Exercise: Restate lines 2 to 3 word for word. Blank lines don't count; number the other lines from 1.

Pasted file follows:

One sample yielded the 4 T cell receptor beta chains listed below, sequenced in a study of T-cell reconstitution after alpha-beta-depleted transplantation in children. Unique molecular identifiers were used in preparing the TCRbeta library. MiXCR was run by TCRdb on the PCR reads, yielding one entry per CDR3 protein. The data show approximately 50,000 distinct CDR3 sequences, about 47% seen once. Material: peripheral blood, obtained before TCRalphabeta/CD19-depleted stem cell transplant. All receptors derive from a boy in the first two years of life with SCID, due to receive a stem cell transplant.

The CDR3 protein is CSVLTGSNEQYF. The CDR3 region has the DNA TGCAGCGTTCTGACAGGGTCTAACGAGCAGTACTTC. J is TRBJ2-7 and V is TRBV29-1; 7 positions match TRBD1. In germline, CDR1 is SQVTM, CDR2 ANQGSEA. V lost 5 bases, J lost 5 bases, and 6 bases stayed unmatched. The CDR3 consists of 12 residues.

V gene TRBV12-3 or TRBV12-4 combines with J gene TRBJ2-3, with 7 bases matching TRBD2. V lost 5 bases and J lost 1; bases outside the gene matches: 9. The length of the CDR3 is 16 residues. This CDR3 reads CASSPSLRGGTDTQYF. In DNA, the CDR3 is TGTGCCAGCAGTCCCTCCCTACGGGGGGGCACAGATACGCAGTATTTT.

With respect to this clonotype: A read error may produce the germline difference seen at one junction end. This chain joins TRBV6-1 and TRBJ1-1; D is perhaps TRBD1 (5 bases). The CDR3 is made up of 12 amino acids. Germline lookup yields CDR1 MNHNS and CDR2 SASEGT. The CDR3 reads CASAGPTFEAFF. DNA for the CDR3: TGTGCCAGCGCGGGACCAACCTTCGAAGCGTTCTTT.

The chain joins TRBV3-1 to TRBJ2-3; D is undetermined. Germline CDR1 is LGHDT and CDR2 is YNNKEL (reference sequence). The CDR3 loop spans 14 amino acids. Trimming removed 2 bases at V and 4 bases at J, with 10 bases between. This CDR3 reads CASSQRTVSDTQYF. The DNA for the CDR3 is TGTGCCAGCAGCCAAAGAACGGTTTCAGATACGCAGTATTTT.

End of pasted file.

The CDR3 protein is CSVLTGSNEQYF. The CDR3 region has the DNA TGCAGCGTTCTGACAGGGTCTAACGAGCAGTACTTC. J is TRBJ2-7 and V is TRBV29-1; 7 positions match TRBD1. In germline, CDR1 is SQVTM, CDR2 ANQGSEA. V lost 5 bases, J lost 5 bases, and 6 bases stayed unmatched. The CDR3 consists of 12 residues.

V gene TRBV12-3 or TRBV12-4 combines with J gene TRBJ2-3, with 7 bases matching TRBD2. V lost 5 bases and J lost 1; bases outside the gene matches: 9. The length of the CDR3 is 16 residues. This CDR3 reads CASSPSLRGGTDTQYF. In DNA, the CDR3 is TGTGCCAGCAGTCCCTCCCTACGGGGGGGCACAGATACGCAGTATTTT.